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I read in data from an XML file, depending on the tags in the xml file, data gets attached to class member variables.

Is it possible if for example a value in the xml file contains "!", which in this case is not valid thus I can't accept that value. So the member variable for that value is empty.

But the type of some member variables are other classes or integers or boolean. How can I check if those values are set? As there is no function emtpy() for those.

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sorry - without sample code & the parser that you are using, nobody can help you. –  Tobias Langner Aug 16 '12 at 11:41
Provide some code becuase your description is confusing at best and impossible to offer constructive assistance based upon. –  Graeme Aug 16 '12 at 11:52
Disagree with downvotes. The only problem in the question is really the terminology. We don't "attach" data to member variables; we assign it, or we initialize them. And it's perfectly OK to ask how we can check whether an int is initialized. –  MSalters Aug 16 '12 at 13:06

3 Answers 3

If they are not optional, you must cause your parsing mechanism to error when they are not present. Else, you could use something like boost::optional.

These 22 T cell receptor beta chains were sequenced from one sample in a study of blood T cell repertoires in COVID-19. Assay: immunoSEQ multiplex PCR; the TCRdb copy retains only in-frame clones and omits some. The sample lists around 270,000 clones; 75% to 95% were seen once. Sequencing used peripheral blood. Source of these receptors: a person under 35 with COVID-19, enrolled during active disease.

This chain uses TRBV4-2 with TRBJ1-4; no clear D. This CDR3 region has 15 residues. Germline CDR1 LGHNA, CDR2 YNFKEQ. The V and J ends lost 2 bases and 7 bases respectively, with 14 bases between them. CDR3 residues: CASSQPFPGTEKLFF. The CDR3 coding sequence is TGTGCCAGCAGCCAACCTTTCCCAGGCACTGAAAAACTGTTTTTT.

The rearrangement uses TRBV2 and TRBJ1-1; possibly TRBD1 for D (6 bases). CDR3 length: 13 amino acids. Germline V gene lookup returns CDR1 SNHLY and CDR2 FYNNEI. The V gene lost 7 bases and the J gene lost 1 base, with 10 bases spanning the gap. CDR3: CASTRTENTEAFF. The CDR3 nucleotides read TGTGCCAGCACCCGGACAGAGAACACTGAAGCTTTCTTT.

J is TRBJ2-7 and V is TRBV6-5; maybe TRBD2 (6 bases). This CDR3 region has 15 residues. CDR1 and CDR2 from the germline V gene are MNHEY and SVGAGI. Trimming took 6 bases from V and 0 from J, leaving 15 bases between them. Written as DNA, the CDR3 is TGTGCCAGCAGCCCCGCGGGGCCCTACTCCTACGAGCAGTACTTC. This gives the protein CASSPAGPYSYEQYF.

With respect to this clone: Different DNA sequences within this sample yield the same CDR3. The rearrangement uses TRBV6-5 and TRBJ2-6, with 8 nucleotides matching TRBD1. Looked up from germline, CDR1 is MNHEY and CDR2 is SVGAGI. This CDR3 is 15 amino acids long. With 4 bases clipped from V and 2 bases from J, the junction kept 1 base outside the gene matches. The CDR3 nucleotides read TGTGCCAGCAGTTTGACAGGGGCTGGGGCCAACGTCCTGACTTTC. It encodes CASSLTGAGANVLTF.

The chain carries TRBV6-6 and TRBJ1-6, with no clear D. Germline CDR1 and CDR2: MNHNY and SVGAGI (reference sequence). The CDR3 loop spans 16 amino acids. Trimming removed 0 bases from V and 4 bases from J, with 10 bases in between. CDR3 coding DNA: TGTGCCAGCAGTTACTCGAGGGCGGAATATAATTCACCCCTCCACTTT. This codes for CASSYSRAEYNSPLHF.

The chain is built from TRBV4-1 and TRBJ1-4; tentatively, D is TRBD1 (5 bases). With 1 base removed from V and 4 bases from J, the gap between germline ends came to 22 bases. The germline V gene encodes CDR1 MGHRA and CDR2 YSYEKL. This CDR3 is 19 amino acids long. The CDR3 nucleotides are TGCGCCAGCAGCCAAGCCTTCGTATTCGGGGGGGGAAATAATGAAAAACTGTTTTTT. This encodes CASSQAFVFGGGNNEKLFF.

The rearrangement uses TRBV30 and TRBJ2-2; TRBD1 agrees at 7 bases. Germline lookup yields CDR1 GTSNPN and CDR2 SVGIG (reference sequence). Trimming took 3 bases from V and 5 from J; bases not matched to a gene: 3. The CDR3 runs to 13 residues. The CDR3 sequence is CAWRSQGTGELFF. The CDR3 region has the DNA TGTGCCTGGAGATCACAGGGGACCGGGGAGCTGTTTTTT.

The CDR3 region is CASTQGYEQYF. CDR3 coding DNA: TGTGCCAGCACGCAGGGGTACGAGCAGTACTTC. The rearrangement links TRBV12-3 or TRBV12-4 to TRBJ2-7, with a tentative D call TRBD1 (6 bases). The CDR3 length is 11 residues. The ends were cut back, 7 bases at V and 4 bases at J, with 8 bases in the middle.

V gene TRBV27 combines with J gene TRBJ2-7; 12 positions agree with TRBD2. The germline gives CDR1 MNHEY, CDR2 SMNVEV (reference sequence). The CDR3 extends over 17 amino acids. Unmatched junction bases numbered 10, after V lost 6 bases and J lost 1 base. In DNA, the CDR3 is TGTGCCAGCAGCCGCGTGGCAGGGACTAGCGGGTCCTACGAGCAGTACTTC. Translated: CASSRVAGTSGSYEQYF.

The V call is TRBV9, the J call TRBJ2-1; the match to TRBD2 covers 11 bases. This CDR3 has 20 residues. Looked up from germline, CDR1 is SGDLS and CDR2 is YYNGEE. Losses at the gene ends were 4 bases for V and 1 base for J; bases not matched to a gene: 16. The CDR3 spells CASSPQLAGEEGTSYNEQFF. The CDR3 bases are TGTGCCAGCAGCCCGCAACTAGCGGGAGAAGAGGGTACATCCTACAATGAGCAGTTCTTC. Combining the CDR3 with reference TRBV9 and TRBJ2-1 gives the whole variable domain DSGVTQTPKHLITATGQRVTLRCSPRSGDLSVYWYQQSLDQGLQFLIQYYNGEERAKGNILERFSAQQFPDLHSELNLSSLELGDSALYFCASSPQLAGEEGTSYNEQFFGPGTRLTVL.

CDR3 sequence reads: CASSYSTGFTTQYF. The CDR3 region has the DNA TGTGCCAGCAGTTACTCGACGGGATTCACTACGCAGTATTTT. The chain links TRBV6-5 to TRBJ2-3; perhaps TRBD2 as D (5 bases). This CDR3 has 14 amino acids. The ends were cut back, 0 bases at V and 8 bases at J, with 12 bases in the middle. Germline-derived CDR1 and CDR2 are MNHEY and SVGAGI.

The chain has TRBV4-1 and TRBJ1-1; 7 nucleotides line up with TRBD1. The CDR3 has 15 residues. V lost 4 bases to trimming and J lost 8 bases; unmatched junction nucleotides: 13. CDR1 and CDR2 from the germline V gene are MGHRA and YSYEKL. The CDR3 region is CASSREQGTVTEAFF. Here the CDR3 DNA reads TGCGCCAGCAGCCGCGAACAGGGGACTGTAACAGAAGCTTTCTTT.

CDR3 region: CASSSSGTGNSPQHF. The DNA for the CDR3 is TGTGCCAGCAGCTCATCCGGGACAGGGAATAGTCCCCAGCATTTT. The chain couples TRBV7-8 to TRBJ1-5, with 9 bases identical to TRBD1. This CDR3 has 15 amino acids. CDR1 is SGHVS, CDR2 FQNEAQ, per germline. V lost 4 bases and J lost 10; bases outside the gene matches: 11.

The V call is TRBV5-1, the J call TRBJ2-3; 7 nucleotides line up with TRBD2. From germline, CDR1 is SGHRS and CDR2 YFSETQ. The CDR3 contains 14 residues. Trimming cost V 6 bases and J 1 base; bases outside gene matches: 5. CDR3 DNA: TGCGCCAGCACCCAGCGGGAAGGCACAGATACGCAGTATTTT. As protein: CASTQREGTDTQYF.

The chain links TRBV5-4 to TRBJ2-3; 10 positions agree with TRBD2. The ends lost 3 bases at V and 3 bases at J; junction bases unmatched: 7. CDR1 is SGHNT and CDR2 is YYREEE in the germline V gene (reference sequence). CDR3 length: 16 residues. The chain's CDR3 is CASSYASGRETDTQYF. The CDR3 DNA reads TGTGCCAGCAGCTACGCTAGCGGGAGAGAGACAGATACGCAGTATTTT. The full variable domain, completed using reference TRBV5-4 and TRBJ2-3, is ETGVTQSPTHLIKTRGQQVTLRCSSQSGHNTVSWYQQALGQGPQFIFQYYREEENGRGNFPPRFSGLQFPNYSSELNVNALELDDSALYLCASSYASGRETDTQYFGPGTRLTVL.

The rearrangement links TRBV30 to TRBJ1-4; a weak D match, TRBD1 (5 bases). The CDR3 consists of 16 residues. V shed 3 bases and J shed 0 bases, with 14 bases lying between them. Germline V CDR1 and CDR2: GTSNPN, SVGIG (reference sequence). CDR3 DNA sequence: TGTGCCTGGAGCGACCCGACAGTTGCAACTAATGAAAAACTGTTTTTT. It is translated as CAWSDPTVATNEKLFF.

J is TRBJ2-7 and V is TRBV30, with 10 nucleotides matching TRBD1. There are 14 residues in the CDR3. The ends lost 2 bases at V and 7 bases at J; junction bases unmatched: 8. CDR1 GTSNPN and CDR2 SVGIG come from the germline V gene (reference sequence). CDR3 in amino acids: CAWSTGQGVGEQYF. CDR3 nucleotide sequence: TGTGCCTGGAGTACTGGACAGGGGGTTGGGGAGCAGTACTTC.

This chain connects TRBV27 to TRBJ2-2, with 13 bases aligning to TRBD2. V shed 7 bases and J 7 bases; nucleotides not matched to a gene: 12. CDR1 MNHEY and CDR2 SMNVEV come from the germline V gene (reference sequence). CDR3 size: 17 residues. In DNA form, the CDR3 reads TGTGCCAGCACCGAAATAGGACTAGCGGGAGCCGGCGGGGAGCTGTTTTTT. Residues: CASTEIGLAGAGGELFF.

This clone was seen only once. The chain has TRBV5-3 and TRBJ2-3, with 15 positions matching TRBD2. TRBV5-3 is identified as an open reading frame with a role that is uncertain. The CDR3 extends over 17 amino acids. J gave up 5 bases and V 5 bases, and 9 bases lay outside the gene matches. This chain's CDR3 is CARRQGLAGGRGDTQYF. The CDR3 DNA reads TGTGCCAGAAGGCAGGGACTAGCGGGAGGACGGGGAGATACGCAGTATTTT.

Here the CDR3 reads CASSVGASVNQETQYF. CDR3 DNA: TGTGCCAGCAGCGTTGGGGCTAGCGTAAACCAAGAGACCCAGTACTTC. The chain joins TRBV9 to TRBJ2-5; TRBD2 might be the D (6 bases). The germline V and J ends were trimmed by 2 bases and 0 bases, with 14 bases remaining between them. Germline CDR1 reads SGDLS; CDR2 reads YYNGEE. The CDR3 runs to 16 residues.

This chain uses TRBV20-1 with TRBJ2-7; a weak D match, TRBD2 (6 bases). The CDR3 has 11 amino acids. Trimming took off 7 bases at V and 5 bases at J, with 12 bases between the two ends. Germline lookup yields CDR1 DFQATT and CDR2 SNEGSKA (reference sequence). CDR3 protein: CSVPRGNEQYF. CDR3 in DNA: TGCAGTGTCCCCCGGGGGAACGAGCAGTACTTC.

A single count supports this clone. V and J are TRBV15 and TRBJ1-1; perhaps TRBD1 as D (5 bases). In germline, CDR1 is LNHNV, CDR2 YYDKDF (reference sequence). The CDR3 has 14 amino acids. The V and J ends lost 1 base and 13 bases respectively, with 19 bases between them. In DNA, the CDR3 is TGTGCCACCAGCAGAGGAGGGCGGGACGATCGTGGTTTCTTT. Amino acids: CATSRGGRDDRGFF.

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There is no way to detect at run time, whether a variable has been explicitly set. That's why some compilers give you a warning (not an error), if they suspect that a variable might be used uninitialized.

It is the programmer's responsibility, to keep track of what variables have been set. The low level way to do this, is to use pointers, initialize them to 0, change them when they should point to some initialized memory and change them back to 0 when the object they point to is deleted.

In C++, you can use Boost.Optional to spare you from messing around with pointers in this way.

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you could during XML read, check the XML value and if it contains "!", assign a default value to whatever variable it is.

e.g. set ptr to nullptr, boolean to false and int to 0 or -1.

Use const default values whenever you can, that will make your code clearer and easier to maintain.

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The question is tagged C++, so you can and should use a const variable instead of a #define. E.g. Don't use NULL but nullptr. –  MSalters Aug 16 '12 at 13:08
@MSalters, tx that's correct, I've updated my post. Remains from C.. –  fduff Aug 16 '12 at 13:50

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